This Week's ScuttleButton Winner: Brian Engel of Dallas, Texas

Being chosen as the winner of the coveted ScuttleButton puzzle award is an emotional thing all right, but NOT winning it can be even more emotional.  Just ask Rep. Bob Etheridge (D-NC).

The key, of course, is knowing how to play.

Every Friday on this blog I offer up a vertical presentation of buttons.  The goal:  Take one word or one concept per button, add 'em up, and arrive at a familiar saying or a name. (Seriously: a saying that people from Earth might be remotely familiar with.) Submit your answer and hope you're the person chosen at random. That's it!

Oh wait. You MUST include your name and city/state to be eligible.

Also, the answer does not necessarily have to be political. For instance, the answer to a puzzle awhile back was "Minnesota Twins" — not political at all, unless you're thinking Mondale and Humphrey instead of Killebrew and Oliva.

Here are last week's buttons, in case you forgot:

Stuart Ain for Congress — The Republican candidate in New York's 6th District, he lost to Democratic incumbent Lester Wolff.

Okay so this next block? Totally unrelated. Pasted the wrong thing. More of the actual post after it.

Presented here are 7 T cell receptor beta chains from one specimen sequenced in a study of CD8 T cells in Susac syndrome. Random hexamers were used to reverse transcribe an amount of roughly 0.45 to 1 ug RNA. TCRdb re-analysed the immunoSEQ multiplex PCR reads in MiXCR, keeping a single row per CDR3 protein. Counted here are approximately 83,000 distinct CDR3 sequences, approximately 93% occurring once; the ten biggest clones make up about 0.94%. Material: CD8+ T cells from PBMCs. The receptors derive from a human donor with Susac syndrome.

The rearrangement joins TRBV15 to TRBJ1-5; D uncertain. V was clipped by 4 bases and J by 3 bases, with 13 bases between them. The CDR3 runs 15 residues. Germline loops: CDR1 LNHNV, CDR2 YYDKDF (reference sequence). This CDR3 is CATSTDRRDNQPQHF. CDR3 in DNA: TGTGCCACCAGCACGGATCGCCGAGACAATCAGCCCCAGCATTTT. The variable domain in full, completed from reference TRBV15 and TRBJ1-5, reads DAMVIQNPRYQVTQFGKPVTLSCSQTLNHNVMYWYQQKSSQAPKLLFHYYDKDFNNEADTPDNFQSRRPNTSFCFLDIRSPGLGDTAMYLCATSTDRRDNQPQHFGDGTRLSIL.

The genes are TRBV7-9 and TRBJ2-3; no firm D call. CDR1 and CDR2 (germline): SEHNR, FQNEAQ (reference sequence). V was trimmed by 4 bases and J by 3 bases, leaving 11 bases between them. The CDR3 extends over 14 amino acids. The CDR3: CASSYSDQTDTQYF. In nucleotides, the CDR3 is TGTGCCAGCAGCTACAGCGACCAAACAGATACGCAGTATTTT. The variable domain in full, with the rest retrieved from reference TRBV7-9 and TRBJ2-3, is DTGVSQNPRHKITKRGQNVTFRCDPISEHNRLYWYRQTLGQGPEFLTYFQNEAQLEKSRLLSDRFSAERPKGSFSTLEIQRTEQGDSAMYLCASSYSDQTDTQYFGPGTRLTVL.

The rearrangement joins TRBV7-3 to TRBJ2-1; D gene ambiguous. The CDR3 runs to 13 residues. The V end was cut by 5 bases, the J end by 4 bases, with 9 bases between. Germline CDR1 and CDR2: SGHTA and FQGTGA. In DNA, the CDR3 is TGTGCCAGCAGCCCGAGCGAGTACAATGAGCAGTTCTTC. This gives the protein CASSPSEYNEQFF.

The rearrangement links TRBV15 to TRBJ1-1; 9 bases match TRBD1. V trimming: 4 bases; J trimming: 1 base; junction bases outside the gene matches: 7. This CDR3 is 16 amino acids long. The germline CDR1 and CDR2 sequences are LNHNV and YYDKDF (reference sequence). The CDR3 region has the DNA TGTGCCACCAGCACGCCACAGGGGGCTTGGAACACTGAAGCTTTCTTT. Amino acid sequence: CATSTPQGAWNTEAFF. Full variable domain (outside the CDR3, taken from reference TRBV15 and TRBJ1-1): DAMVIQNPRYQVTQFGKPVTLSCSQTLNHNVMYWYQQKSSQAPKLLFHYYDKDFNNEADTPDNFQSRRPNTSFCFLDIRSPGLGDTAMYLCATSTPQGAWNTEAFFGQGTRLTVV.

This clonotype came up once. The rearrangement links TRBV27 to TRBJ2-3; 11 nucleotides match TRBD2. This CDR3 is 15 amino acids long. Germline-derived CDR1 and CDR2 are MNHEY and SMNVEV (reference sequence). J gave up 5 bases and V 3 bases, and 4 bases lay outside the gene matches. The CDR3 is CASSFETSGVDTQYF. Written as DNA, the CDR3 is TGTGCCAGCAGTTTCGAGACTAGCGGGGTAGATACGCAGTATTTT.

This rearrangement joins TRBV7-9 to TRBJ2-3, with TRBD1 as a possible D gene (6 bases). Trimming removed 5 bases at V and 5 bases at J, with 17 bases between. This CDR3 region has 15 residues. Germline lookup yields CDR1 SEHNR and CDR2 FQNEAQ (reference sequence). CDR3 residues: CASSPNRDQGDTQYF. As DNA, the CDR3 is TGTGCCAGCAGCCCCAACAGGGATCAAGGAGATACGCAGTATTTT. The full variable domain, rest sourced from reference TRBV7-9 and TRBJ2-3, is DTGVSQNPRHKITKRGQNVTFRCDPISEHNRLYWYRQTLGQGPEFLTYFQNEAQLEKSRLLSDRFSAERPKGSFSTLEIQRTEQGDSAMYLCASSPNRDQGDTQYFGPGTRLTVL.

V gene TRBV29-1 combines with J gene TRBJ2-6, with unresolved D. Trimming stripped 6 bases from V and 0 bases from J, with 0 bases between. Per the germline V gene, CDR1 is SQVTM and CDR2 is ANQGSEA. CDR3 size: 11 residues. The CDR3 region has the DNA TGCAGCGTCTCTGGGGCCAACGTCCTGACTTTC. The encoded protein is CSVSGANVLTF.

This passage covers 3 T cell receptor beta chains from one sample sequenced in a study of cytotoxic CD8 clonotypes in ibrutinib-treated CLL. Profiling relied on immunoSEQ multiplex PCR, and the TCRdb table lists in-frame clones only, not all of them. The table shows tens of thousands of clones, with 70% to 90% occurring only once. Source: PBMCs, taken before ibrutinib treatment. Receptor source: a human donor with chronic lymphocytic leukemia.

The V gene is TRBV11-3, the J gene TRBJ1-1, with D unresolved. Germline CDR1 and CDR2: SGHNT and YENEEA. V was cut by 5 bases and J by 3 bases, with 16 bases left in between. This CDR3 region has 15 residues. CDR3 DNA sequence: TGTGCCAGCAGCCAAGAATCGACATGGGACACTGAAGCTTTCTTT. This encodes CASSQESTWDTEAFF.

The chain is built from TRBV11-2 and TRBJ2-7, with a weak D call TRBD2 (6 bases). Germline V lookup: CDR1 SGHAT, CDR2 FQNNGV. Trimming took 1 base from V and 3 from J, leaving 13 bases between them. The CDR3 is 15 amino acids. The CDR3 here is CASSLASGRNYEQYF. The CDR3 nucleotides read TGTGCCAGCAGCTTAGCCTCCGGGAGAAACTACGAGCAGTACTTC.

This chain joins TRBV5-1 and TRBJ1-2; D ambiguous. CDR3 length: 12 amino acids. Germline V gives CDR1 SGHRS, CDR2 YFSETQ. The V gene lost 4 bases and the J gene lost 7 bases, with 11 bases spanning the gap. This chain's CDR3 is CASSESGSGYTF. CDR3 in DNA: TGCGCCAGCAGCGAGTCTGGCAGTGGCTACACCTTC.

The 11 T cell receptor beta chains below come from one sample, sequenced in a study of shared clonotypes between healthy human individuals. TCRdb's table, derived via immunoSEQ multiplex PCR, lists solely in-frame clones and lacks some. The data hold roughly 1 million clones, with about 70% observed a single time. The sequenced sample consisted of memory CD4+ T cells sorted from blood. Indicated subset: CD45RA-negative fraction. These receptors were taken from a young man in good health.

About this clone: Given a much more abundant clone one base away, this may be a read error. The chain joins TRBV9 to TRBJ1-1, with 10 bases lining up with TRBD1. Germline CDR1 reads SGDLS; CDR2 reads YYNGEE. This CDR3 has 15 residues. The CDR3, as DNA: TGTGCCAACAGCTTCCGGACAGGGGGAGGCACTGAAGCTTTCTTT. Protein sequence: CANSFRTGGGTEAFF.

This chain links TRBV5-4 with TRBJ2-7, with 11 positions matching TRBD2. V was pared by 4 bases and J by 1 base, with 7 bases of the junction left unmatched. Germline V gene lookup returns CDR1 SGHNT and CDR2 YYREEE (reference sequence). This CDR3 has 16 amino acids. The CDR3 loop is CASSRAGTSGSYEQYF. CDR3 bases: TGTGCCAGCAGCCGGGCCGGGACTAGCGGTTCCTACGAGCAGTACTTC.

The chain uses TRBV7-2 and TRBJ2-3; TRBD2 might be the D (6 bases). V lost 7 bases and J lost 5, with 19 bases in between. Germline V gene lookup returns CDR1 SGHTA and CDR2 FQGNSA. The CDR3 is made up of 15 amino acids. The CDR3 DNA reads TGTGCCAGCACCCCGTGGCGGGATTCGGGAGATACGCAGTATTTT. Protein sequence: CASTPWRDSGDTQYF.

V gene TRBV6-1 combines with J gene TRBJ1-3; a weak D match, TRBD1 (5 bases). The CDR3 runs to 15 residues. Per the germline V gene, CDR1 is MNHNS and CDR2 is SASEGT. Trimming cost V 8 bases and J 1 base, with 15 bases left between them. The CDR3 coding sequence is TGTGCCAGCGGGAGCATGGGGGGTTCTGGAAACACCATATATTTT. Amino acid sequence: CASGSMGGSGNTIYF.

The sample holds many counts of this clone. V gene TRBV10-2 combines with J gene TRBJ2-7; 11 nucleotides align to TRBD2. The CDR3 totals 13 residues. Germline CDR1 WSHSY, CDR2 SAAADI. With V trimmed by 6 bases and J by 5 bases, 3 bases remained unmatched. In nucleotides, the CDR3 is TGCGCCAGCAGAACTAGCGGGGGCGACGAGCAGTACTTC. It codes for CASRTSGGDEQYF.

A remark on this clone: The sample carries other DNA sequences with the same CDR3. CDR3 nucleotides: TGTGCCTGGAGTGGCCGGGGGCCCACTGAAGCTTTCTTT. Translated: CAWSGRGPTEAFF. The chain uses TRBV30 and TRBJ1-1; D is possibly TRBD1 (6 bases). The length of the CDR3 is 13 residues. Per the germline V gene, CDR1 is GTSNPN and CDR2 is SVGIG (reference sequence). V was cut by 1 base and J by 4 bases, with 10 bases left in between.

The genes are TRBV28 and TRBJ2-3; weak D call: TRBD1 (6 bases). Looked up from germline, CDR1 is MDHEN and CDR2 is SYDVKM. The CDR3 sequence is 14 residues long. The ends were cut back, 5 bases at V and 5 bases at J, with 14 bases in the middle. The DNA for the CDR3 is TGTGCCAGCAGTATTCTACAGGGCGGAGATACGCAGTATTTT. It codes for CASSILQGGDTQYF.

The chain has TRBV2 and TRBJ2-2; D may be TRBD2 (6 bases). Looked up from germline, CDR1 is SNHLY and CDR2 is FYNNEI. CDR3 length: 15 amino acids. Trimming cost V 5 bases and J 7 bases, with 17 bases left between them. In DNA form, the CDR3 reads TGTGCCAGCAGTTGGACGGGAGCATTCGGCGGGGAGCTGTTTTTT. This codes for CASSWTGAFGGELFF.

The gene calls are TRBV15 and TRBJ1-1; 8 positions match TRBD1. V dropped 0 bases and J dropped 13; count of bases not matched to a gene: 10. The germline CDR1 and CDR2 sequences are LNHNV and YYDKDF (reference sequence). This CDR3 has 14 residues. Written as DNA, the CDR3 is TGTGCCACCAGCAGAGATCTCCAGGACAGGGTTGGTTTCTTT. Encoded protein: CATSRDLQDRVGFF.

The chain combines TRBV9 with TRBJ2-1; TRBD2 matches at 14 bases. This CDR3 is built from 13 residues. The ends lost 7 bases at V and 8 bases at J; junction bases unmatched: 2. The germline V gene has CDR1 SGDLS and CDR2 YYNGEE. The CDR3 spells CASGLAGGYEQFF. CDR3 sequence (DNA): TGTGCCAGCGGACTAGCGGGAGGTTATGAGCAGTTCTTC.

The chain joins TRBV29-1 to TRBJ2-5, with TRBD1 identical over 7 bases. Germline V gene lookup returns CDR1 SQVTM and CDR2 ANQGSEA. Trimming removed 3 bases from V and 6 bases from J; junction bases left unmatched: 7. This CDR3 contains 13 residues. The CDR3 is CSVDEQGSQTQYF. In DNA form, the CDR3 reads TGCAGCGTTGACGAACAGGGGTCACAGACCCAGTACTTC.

I Miss Ike / Heck, I Even Miss Truman! — A classic anti-JFK button, circa 1962.

B 4 Burdick — Quentin Burdick, a North Dakota Democrat, was first elected to the Senate in a special 1960 election.

Haaven Congress '72 — He was defeated by Rep. Bob Bergland (D) of Minnesota.

So, when you add Ain + Miss + B + Haaven, you might end up with ...

Ain't Misbehavin' — The Fats Waller song from 1929 that morphed into a musical in 1978.

A good percentage wanted to know if current South Carolina politics is what led to that selection this week.

Anyway, this week's winner, chosen completely at random, is (drum roll) ... Brian Engel of Dallas, Texas.

Wanna be alerted the moment a new ScuttleButton puzzle goes up on the site? (How can you NOT???) Sign up for our mailing list at politicaljunkie@npr.org.

Comments

 

Please keep your community civil. All comments must follow the NPR.org Community rules and terms of use, and will be moderated prior to posting. NPR reserves the right to use the comments we receive, in whole or in part, and to use the commenter's name and location, in any medium. See also the Terms of Use, Privacy Policy and Community FAQ.

Support comes from: